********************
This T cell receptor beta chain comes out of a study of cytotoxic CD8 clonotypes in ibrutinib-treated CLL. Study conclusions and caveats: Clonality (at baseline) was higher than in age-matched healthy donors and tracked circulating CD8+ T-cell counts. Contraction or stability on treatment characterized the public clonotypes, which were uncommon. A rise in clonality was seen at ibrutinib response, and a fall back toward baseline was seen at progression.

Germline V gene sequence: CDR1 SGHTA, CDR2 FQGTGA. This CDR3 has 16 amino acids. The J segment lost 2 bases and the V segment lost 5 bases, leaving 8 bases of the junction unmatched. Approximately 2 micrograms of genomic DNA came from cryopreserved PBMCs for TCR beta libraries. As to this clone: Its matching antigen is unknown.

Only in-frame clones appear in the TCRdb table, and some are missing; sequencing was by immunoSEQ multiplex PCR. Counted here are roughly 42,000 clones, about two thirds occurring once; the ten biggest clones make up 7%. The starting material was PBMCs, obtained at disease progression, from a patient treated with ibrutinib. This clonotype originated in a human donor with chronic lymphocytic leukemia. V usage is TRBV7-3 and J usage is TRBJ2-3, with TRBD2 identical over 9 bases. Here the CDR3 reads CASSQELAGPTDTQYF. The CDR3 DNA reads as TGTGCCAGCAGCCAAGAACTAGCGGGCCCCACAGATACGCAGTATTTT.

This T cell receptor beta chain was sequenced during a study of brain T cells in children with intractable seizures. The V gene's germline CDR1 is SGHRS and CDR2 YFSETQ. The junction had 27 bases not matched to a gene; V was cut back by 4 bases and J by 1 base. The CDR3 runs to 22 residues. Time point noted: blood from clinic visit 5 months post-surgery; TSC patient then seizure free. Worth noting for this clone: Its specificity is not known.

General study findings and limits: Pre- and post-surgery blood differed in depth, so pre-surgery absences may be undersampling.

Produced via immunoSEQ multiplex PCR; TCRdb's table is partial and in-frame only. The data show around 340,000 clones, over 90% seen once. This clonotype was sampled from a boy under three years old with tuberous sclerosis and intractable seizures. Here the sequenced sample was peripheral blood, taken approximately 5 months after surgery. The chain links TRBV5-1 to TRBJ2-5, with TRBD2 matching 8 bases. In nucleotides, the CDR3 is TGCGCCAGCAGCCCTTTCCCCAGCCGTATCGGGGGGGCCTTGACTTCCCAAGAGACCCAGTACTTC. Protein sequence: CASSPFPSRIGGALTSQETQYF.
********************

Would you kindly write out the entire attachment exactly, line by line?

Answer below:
This T cell receptor beta chain comes out of a study of cytotoxic CD8 clonotypes in ibrutinib-treated CLL. Study conclusions and caveats: Clonality (at baseline) was higher than in age-matched healthy donors and tracked circulating CD8+ T-cell counts. Contraction or stability on treatment characterized the public clonotypes, which were uncommon. A rise in clonality was seen at ibrutinib response, and a fall back toward baseline was seen at progression.

Germline V gene sequence: CDR1 SGHTA, CDR2 FQGTGA. This CDR3 has 16 amino acids. The J segment lost 2 bases and the V segment lost 5 bases, leaving 8 bases of the junction unmatched. Approximately 2 micrograms of genomic DNA came from cryopreserved PBMCs for TCR beta libraries. As to this clone: Its matching antigen is unknown.

Only in-frame clones appear in the TCRdb table, and some are missing; sequencing was by immunoSEQ multiplex PCR. Counted here are roughly 42,000 clones, about two thirds occurring once; the ten biggest clones make up 7%. The starting material was PBMCs, obtained at disease progression, from a patient treated with ibrutinib. This clonotype originated in a human donor with chronic lymphocytic leukemia. V usage is TRBV7-3 and J usage is TRBJ2-3, with TRBD2 identical over 9 bases. Here the CDR3 reads CASSQELAGPTDTQYF. The CDR3 DNA reads as TGTGCCAGCAGCCAAGAACTAGCGGGCCCCACAGATACGCAGTATTTT.

This T cell receptor beta chain was sequenced during a study of brain T cells in children with intractable seizures. The V gene's germline CDR1 is SGHRS and CDR2 YFSETQ. The junction had 27 bases not matched to a gene; V was cut back by 4 bases and J by 1 base. The CDR3 runs to 22 residues. Time point noted: blood from clinic visit 5 months post-surgery; TSC patient then seizure free. Worth noting for this clone: Its specificity is not known.

General study findings and limits: Pre- and post-surgery blood differed in depth, so pre-surgery absences may be undersampling.

Produced via immunoSEQ multiplex PCR; TCRdb's table is partial and in-frame only. The data show around 340,000 clones, over 90% seen once. This clonotype was sampled from a boy under three years old with tuberous sclerosis and intractable seizures. Here the sequenced sample was peripheral blood, taken approximately 5 months after surgery. The chain links TRBV5-1 to TRBJ2-5, with TRBD2 matching 8 bases. In nucleotides, the CDR3 is TGCGCCAGCAGCCCTTTCCCCAGCCGTATCGGGGGGGCCTTGACTTCCCAAGAGACCCAGTACTTC. Protein sequence: CASSPFPSRIGGALTSQETQYF.